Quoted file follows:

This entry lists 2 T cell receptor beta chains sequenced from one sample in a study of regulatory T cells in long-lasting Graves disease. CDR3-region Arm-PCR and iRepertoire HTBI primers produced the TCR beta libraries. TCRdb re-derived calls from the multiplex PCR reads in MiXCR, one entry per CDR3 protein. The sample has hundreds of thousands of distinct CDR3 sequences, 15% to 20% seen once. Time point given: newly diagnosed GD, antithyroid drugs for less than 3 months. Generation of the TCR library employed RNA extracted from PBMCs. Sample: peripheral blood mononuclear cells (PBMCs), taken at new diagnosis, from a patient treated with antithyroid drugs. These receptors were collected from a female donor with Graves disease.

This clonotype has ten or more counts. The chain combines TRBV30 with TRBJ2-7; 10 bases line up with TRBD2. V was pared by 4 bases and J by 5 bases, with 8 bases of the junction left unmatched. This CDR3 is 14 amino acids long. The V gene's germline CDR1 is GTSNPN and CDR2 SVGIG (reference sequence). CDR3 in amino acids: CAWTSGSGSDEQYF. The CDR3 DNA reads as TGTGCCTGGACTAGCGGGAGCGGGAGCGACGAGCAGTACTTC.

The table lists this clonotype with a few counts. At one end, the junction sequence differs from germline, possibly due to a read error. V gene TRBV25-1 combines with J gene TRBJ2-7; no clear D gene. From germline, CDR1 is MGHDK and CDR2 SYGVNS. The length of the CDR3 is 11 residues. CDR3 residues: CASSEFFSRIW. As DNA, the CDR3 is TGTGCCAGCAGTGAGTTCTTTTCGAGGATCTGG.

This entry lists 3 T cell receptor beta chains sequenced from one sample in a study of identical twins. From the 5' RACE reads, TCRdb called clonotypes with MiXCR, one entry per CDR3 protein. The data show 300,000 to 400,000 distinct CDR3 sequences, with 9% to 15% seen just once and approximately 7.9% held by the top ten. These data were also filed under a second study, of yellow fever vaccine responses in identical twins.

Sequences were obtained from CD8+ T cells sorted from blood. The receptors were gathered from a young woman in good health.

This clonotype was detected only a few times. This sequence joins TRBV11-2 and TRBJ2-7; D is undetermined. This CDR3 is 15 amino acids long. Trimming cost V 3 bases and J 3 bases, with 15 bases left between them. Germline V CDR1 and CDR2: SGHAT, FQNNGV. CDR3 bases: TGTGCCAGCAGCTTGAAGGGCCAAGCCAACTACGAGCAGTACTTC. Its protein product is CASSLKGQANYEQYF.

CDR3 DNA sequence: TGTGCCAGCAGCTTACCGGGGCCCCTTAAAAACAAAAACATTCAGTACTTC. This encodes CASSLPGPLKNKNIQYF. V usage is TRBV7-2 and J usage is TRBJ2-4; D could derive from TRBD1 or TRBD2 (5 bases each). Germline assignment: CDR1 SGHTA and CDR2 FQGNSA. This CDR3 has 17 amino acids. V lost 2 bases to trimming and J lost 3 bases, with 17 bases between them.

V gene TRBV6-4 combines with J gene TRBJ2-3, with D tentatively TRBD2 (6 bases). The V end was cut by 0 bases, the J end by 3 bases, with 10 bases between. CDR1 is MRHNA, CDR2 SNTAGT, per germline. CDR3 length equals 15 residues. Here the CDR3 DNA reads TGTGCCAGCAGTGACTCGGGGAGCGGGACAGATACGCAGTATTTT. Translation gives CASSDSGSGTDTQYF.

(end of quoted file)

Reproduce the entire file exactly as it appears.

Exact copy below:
This entry lists 2 T cell receptor beta chains sequenced from one sample in a study of regulatory T cells in long-lasting Graves disease. CDR3-region Arm-PCR and iRepertoire HTBI primers produced the TCR beta libraries. TCRdb re-derived calls from the multiplex PCR reads in MiXCR, one entry per CDR3 protein. The sample has hundreds of thousands of distinct CDR3 sequences, 15% to 20% seen once. Time point given: newly diagnosed GD, antithyroid drugs for less than 3 months. Generation of the TCR library employed RNA extracted from PBMCs. Sample: peripheral blood mononuclear cells (PBMCs), taken at new diagnosis, from a patient treated with antithyroid drugs. These receptors were collected from a female donor with Graves disease.

This clonotype has ten or more counts. The chain combines TRBV30 with TRBJ2-7; 10 bases line up with TRBD2. V was pared by 4 bases and J by 5 bases, with 8 bases of the junction left unmatched. This CDR3 is 14 amino acids long. The V gene's germline CDR1 is GTSNPN and CDR2 SVGIG (reference sequence). CDR3 in amino acids: CAWTSGSGSDEQYF. The CDR3 DNA reads as TGTGCCTGGACTAGCGGGAGCGGGAGCGACGAGCAGTACTTC.

The table lists this clonotype with a few counts. At one end, the junction sequence differs from germline, possibly due to a read error. V gene TRBV25-1 combines with J gene TRBJ2-7; no clear D gene. From germline, CDR1 is MGHDK and CDR2 SYGVNS. The length of the CDR3 is 11 residues. CDR3 residues: CASSEFFSRIW. As DNA, the CDR3 is TGTGCCAGCAGTGAGTTCTTTTCGAGGATCTGG.

This entry lists 3 T cell receptor beta chains sequenced from one sample in a study of identical twins. From the 5' RACE reads, TCRdb called clonotypes with MiXCR, one entry per CDR3 protein. The data show 300,000 to 400,000 distinct CDR3 sequences, with 9% to 15% seen just once and approximately 7.9% held by the top ten. These data were also filed under a second study, of yellow fever vaccine responses in identical twins.

Sequences were obtained from CD8+ T cells sorted from blood. The receptors were gathered from a young woman in good health.

This clonotype was detected only a few times. This sequence joins TRBV11-2 and TRBJ2-7; D is undetermined. This CDR3 is 15 amino acids long. Trimming cost V 3 bases and J 3 bases, with 15 bases left between them. Germline V CDR1 and CDR2: SGHAT, FQNNGV. CDR3 bases: TGTGCCAGCAGCTTGAAGGGCCAAGCCAACTACGAGCAGTACTTC. Its protein product is CASSLKGQANYEQYF.

CDR3 DNA sequence: TGTGCCAGCAGCTTACCGGGGCCCCTTAAAAACAAAAACATTCAGTACTTC. This encodes CASSLPGPLKNKNIQYF. V usage is TRBV7-2 and J usage is TRBJ2-4; D could derive from TRBD1 or TRBD2 (5 bases each). Germline assignment: CDR1 SGHTA and CDR2 FQGNSA. This CDR3 has 17 amino acids. V lost 2 bases to trimming and J lost 3 bases, with 17 bases between them.

V gene TRBV6-4 combines with J gene TRBJ2-3, with D tentatively TRBD2 (6 bases). The V end was cut by 0 bases, the J end by 3 bases, with 10 bases between. CDR1 is MRHNA, CDR2 SNTAGT, per germline. CDR3 length equals 15 residues. Here the CDR3 DNA reads TGTGCCAGCAGTGACTCGGGGAGCGGGACAGATACGCAGTATTTT. Translation gives CASSDSGSGTDTQYF.